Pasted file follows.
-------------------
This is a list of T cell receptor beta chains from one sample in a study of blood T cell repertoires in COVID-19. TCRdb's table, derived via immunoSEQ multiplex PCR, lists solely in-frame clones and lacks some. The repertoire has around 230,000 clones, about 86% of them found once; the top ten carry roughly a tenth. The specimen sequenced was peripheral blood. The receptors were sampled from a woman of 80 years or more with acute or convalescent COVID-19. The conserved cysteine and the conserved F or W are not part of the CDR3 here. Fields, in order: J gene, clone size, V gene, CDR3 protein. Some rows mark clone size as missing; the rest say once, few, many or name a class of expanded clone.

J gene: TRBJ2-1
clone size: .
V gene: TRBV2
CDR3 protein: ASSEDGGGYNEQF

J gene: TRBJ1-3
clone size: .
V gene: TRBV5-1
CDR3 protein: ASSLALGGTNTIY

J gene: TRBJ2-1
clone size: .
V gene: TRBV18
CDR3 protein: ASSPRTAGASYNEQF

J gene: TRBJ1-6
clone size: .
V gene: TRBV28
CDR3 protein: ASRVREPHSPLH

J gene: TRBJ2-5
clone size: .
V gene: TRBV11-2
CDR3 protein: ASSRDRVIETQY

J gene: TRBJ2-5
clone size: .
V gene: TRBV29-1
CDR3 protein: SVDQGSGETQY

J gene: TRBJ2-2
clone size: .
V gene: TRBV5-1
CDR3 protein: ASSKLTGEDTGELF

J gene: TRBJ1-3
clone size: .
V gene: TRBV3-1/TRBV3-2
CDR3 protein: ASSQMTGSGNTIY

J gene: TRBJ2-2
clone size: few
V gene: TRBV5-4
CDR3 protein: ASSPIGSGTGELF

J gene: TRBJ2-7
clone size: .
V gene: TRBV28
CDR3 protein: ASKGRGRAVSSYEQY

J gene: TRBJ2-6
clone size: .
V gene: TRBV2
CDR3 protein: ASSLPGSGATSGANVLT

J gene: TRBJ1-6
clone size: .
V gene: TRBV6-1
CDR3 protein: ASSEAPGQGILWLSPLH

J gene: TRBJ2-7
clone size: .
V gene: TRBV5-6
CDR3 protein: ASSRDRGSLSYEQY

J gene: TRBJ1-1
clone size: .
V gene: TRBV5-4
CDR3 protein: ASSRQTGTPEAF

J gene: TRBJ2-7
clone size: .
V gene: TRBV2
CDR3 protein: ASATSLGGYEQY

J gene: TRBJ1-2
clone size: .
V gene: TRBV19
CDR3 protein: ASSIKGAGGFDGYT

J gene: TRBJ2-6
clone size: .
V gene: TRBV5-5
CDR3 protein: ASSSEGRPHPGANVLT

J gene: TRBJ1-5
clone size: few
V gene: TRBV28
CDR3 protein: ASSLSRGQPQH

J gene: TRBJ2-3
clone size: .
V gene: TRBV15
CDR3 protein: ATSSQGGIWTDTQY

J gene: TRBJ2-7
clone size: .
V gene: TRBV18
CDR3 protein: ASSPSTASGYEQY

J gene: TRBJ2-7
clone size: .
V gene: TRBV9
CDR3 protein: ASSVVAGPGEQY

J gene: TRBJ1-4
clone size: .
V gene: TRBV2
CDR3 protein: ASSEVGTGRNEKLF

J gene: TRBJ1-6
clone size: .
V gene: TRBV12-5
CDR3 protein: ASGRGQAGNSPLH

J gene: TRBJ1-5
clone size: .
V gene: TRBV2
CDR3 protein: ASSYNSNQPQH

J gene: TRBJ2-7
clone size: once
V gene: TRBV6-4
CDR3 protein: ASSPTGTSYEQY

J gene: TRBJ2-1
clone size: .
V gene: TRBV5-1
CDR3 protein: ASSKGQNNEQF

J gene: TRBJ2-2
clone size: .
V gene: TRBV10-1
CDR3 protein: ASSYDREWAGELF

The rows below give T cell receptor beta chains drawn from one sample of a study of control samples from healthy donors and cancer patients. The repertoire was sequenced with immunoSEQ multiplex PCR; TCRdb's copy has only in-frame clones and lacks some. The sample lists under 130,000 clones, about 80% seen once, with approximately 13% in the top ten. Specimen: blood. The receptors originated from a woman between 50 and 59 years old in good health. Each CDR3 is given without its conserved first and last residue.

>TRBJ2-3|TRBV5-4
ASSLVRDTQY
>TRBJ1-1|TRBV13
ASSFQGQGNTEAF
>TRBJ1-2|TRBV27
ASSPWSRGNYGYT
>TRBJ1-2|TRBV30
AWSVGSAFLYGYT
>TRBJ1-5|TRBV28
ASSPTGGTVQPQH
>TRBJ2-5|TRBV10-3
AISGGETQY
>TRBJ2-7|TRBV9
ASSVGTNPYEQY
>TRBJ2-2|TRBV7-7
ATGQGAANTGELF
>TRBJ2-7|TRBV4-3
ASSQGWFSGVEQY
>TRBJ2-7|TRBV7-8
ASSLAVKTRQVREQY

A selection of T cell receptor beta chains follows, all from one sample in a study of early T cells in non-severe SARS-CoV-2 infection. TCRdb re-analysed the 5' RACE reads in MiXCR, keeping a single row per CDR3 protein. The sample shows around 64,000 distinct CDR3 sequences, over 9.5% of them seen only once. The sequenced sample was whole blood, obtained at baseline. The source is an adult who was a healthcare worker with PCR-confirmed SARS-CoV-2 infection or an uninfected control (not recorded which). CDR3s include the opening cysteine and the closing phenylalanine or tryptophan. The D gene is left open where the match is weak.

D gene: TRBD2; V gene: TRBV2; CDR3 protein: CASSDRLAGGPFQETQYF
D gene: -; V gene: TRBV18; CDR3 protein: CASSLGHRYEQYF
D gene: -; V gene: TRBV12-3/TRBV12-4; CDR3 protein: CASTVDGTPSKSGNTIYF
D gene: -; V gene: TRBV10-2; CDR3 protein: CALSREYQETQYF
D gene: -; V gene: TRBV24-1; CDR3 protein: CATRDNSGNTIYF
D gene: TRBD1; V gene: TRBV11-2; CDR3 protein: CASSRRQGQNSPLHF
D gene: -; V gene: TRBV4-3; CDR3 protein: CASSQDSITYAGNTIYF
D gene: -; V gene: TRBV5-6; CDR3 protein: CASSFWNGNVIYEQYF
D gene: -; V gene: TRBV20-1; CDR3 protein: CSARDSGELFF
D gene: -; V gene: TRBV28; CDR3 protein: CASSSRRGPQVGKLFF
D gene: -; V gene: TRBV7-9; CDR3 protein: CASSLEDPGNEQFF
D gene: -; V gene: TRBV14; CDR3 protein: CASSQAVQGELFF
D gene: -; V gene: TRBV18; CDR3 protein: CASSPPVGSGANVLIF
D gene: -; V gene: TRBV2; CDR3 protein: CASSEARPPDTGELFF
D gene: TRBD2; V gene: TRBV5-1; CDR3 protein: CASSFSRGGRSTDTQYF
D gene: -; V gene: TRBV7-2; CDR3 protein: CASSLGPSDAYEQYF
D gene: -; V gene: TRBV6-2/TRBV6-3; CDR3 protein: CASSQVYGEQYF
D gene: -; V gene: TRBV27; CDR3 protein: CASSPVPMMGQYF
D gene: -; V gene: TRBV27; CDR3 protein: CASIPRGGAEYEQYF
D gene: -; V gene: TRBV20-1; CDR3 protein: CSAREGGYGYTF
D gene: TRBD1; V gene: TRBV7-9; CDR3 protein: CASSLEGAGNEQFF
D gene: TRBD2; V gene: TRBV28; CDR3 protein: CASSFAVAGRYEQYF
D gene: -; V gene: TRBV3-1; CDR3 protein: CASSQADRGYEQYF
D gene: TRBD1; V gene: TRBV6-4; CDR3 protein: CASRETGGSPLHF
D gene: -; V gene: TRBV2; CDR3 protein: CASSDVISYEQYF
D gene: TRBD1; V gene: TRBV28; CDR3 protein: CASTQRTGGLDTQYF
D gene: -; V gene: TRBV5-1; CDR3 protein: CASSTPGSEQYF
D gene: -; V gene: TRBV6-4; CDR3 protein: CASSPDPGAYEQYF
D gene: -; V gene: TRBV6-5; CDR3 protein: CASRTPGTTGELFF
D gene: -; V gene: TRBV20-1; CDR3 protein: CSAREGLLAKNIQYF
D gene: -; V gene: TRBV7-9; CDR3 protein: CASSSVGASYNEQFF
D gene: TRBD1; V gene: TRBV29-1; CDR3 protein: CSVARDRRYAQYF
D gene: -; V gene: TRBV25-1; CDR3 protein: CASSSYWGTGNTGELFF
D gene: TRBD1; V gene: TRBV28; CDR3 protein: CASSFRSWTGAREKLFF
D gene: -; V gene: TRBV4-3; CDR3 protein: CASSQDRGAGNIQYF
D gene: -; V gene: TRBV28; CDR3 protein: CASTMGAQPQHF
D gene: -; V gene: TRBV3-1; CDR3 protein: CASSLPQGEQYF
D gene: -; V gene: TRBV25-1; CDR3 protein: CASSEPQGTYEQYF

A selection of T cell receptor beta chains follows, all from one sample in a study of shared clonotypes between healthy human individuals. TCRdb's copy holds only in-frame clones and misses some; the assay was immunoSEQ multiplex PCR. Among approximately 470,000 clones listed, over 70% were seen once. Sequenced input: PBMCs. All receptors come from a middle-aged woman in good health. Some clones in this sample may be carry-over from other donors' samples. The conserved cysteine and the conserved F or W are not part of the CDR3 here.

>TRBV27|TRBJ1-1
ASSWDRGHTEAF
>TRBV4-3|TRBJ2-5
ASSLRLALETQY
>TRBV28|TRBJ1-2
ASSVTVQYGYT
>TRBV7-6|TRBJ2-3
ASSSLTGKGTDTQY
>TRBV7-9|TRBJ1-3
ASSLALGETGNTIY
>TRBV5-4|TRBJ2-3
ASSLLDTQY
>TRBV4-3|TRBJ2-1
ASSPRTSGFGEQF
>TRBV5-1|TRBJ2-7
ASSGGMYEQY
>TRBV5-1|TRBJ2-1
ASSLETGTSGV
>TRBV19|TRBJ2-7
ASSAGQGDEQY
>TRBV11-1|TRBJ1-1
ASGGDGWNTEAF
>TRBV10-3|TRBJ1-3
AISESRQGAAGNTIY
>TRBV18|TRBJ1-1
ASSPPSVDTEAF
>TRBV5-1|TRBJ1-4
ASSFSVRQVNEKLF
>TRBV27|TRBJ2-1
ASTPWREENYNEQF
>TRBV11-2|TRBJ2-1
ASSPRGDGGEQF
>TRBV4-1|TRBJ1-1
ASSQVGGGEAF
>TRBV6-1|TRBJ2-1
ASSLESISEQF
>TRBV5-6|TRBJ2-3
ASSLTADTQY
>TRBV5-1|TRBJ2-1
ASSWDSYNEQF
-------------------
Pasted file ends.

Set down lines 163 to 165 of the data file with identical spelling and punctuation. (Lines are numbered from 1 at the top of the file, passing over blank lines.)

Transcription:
D gene: TRBD1; V gene: TRBV29-1; CDR3 protein: CSVARDRRYAQYF
D gene: -; V gene: TRBV25-1; CDR3 protein: CASSSYWGTGNTGELFF
D gene: TRBD1; V gene: TRBV28; CDR3 protein: CASSFRSWTGAREKLFF